If you’ve been injured in a car accident and are considering legal action, you may be curious about typical car accident settlement amounts. However, it is quite difficult to assign an average settlement for a car accident. That’s because each accident is a unique event involving unique circumstances.
While data varies between sources and states, the Insurance Information Institute reported the 2021 national average for an auto claim involving bodily injury was $22,734, and the average property damage claim was $5,314 (this includes cases that went to trial, although less than 5% of cases go that far). Of course, there are many factors that will affect the amount of a car accident settlement, including the extent of any injuries, property damage, and pain and suffering. The best way to understand what damages you may be owed is to work with a qualified car accident attorney.
Since 1953, the dedicated experts at Ashcraft & Gerel have obtained more than a billion dollars in successful outcomes for our clients in Virginia, Maryland, and Washington, D.C., including an $851,000 settlement for a car accident negligence case. No matter how small or large your case might be, call us today at (844) 680-0339 or request your free consultation online to get started.
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What Factors Affect Car Accident Settlement Amounts?
Several factors will play a key role when determining a car accident settlement amount. From the type of insurance you carry to the specific laws of your state, it’s important to understand how these factors can impact your car accident settlement payout.
Most states require drivers to have a minimum amount of liability insurance to compensate accident victims for damages. In Maryland, vehicle insurance must cover $30,000 for bodily injury ($60,000 for 2 or more people) and $15,000 for property damage. In Virginia, those minimums are currently the same for bodily injury (until they are raised in January 2025), but the minimum for property damage is $20,000. Those limits in Washington, D.C. are $25,000 for bodily injury ($50,000 for 2 or more people) and $10,000 for property damage.
These policy limits can have a big impact on your car accident settlement amount because insurance companies will only pay up to the required policy limits. You may be able to seek additional compensation by filing an underinsured driver claim with your own insurance (if you have the coverage on your policy) or by filing a lawsuit against the at-fault driver, although they may not have the personal assets to make you whole. A qualified car accident attorney can help you investigate these options and determine if it’s worth pursuing additional damages or taking a proposed settlement.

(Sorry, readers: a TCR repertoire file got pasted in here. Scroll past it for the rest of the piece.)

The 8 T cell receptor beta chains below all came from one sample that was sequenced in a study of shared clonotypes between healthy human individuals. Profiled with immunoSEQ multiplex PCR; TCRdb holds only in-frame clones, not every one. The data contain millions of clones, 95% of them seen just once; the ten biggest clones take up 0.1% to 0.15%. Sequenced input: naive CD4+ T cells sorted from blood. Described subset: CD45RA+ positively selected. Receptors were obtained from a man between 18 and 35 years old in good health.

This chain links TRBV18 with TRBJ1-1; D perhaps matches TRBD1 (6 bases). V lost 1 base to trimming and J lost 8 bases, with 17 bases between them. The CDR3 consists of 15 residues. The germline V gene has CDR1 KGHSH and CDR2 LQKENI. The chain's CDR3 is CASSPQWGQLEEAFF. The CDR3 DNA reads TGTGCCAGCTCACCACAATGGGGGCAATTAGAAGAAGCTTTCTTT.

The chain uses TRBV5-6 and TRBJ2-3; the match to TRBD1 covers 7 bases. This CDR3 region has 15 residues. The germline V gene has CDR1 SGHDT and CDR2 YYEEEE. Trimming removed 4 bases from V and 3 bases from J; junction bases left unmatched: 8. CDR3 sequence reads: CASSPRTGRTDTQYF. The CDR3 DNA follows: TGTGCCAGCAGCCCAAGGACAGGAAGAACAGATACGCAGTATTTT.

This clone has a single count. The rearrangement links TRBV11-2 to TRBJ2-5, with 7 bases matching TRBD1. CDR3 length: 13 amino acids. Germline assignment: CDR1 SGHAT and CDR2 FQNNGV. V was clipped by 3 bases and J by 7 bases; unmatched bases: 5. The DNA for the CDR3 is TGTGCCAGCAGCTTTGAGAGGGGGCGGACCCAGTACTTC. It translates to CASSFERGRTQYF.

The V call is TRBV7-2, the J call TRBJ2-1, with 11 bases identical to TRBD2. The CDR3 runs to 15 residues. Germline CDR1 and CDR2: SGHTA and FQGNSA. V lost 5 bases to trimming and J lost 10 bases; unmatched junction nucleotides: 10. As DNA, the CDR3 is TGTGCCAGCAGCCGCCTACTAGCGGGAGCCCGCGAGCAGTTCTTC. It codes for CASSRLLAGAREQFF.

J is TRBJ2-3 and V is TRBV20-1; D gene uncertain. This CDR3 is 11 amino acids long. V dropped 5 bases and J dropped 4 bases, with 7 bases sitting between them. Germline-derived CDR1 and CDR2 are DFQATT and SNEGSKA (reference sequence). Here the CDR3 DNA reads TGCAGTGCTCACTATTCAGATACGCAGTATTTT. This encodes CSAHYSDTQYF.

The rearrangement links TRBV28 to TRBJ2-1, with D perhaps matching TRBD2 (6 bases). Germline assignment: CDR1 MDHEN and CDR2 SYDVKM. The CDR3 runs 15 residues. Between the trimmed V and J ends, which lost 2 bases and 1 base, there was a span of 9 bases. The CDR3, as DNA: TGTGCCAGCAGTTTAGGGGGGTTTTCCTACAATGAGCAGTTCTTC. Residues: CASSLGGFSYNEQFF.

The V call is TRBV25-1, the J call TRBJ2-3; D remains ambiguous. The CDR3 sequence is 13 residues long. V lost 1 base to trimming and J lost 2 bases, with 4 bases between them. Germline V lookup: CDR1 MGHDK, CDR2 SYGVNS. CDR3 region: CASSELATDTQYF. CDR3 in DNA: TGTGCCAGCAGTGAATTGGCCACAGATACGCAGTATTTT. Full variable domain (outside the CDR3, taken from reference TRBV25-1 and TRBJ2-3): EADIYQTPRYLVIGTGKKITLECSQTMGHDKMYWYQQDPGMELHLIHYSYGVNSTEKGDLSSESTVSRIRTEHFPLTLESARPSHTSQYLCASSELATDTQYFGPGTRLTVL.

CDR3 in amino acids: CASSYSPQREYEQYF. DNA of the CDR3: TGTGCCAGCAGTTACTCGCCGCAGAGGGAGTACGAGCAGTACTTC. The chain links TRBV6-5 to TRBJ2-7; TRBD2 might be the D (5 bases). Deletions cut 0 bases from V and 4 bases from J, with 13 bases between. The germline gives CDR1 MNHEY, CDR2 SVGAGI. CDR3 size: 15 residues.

The question at the center of many car accident settlements is “who is at fault?” Even when liability may seem clear, this point is frequently contested by insurance companies. When fault is unclear or difficult to determine, it may be harder to receive an adequate settlement.
Insurance companies in this situation are typically more motivated to offer a low settlement amount and/or take their chances with a jury. This is especially true in Virginia, Maryland, and Washington, D.C., because their legal systems follow a doctrine of contributory negligence. That means if a driver is determined to be even 1% at fault for an accident (and the other driver is 99% responsible), they will face an up-hill battle receive compensation from the primarily at-fault driver.
Severity of Injuries
Typical car accident settlement amounts tend to grow larger in correlation with the severity of injuries caused in a given accident. Victims who suffer major spinal or brain injuries are likely to receive larger settlements than those who suffered a minor case of whiplash, for example, because the settlement is intended to cover medical expenses. In the same vein, victims who sustain permanent, life-altering disabilities, disfigurements, or other impairments may be able to seek compensation for future financial losses and chronic pain and suffering.